from the fast-and-furious dept
It's seems like just yesterday that I was writing about how Denuvo's DRM, the once-vaunted but since defeated DRM unicorn, had been patched to Version 4 with the company proclaiming that it was once again out ahead of the pirate groups that had cracked its previous versions. Oh, wait. That actually was yesterday.
Anywho, the latest version of Denuvo is being used on several recently released games, out since January, with much made about how those games were once again taking quite a bit of time before cracks for them appeared in the wild. With the company pushing the narrative that protecting the first few weeks of a game's release was where the value of Denuvo really stood, companies using the DRM likely cheered. This week, however, things took a familiar turn for the DRM unicorn.
The same cracking group that has pained Denuvo these past several months managed to crack a game using the updated version of Denuvo, 2Dark.
With all eyes primed for a release of a game using the new technology (the cracking scene has labeled it Denuvo v4), earlier this month Mass Effect Andromeda was cracked by CPY, the group behind most of Denuvo’s recent pain. Despite some early claims, the title was actually protected by v3, so the big test was yet to arrive.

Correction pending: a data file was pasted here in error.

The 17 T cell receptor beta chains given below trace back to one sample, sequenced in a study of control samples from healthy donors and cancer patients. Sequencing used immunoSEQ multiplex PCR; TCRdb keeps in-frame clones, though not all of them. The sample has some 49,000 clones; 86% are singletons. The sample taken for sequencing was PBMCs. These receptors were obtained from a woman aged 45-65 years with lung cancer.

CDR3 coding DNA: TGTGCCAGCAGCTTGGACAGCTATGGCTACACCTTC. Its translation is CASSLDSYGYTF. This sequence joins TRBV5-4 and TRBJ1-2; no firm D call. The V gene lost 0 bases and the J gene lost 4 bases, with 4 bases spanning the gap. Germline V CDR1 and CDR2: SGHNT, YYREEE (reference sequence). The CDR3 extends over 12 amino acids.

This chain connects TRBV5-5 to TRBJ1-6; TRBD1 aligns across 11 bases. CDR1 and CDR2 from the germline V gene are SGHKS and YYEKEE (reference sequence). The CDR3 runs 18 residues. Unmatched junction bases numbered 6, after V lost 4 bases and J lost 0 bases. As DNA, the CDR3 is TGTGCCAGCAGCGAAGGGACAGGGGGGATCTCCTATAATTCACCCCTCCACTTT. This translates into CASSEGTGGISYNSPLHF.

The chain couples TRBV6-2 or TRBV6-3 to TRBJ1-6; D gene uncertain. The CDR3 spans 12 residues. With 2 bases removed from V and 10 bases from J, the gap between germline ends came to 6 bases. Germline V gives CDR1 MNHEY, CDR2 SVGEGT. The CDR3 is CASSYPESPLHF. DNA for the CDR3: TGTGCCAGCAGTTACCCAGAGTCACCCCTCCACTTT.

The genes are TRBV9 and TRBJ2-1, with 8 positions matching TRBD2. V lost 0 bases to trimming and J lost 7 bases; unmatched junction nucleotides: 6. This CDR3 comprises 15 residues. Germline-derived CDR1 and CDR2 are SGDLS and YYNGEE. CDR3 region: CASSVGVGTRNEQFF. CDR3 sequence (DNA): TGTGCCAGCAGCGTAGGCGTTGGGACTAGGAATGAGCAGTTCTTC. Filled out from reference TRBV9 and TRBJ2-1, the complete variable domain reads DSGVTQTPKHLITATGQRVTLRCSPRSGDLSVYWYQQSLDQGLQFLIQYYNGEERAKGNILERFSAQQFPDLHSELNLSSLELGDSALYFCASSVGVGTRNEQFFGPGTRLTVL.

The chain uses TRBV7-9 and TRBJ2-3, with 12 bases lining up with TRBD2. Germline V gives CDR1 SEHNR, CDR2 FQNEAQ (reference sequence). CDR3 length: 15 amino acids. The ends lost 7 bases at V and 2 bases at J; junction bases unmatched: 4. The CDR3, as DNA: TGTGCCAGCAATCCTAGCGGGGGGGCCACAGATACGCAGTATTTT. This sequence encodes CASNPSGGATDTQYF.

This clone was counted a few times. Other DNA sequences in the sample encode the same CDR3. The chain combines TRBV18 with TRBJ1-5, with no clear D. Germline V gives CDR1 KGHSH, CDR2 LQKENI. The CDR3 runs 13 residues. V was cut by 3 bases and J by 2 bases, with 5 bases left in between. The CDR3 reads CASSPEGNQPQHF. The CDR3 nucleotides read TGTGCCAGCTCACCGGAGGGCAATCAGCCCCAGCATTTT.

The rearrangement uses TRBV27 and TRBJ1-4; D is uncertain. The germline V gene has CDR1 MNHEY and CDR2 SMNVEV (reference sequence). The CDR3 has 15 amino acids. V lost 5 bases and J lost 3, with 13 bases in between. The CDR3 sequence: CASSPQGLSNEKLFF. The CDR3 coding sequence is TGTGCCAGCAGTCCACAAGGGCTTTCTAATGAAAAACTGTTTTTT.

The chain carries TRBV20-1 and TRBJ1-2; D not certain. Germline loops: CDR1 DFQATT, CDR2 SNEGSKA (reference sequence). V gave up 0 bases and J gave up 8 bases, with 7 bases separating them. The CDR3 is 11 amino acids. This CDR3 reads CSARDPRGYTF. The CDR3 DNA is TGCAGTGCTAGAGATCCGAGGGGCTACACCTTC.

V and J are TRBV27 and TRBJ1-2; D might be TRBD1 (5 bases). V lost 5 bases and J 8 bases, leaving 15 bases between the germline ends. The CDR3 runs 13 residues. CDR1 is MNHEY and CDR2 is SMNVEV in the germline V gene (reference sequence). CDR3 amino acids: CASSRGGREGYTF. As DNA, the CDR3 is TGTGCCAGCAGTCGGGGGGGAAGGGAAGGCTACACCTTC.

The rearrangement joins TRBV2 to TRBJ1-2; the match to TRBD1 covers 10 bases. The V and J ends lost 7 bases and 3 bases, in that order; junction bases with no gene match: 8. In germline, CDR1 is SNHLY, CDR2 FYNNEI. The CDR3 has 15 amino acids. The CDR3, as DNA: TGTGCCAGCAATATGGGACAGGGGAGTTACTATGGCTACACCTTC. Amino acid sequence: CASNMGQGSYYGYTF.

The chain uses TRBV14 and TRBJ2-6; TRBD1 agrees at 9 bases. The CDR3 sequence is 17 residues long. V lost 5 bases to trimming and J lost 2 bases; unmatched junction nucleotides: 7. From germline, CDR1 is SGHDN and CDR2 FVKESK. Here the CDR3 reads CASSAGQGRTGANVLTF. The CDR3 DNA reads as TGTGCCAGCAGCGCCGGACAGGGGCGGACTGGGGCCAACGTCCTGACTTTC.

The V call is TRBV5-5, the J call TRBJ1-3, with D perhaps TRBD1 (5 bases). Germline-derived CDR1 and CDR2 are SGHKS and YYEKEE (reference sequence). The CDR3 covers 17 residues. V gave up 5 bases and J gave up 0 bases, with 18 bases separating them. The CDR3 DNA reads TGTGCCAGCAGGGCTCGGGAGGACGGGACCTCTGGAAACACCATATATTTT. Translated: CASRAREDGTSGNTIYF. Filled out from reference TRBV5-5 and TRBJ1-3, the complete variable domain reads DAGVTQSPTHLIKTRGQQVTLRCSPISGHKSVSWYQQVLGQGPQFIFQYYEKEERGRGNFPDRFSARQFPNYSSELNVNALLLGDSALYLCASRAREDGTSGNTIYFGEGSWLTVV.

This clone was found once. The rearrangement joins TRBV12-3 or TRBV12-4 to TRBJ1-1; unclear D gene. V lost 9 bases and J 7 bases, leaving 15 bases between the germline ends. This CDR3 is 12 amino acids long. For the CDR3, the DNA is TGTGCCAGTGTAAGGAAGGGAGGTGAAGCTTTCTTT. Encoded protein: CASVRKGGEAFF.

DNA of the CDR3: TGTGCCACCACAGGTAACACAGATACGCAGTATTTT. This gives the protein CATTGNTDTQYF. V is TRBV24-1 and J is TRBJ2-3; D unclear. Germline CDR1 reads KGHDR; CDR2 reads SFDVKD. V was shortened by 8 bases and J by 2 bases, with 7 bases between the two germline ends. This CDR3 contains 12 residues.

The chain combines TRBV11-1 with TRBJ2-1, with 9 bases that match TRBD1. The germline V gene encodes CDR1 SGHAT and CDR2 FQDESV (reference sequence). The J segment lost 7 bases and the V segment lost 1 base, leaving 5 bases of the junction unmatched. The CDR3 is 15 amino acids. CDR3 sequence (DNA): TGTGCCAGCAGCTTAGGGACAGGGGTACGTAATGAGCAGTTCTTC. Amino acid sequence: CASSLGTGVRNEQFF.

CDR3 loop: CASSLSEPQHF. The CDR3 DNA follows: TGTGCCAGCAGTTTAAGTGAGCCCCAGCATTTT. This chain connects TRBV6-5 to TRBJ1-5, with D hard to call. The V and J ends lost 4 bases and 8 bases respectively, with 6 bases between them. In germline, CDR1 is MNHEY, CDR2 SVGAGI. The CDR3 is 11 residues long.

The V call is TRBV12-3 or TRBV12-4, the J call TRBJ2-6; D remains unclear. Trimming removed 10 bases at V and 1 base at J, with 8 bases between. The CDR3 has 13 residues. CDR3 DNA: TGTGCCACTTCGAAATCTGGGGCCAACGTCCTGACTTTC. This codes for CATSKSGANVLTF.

Yesterday it did so, in some style.
With its usual fanfare, cracking group CPY announced that it had defeated Denuvo v4 protection on 2Dark, a lesser-known stealth adventure game from the creator of Alone in the Dark.
Now, it isn't just those looking to pirate the game that looked favorably on this crack of 2Dark. In fact, the game itself hasn't received a great deal of attention, compared with other games using Denuvo v4, such as the latest release in the Mass Effect franchise. No, 2Dark had a special target painted on its back for breaking its word. The developers of the game had insisted during the crowdfunding process that the game would be released sans DRM, before going back on that promise and using Denuvo at the request of its publisher.
On the game’s Steam page, the truth later emerged with a note confirming that the title would incorporate “3rd-party DRM: Denuvo Antitamper.” According to a subsequent interview with Techraptor, that was a result of Gloomywood having to team up with publisher Bigben Interactive who insisted on the protection.
It makes it hard to garner that much sympathy, even among those that see piracy as the evil of all evils. After all, all the crack did was keep Gloomywood's promise for them.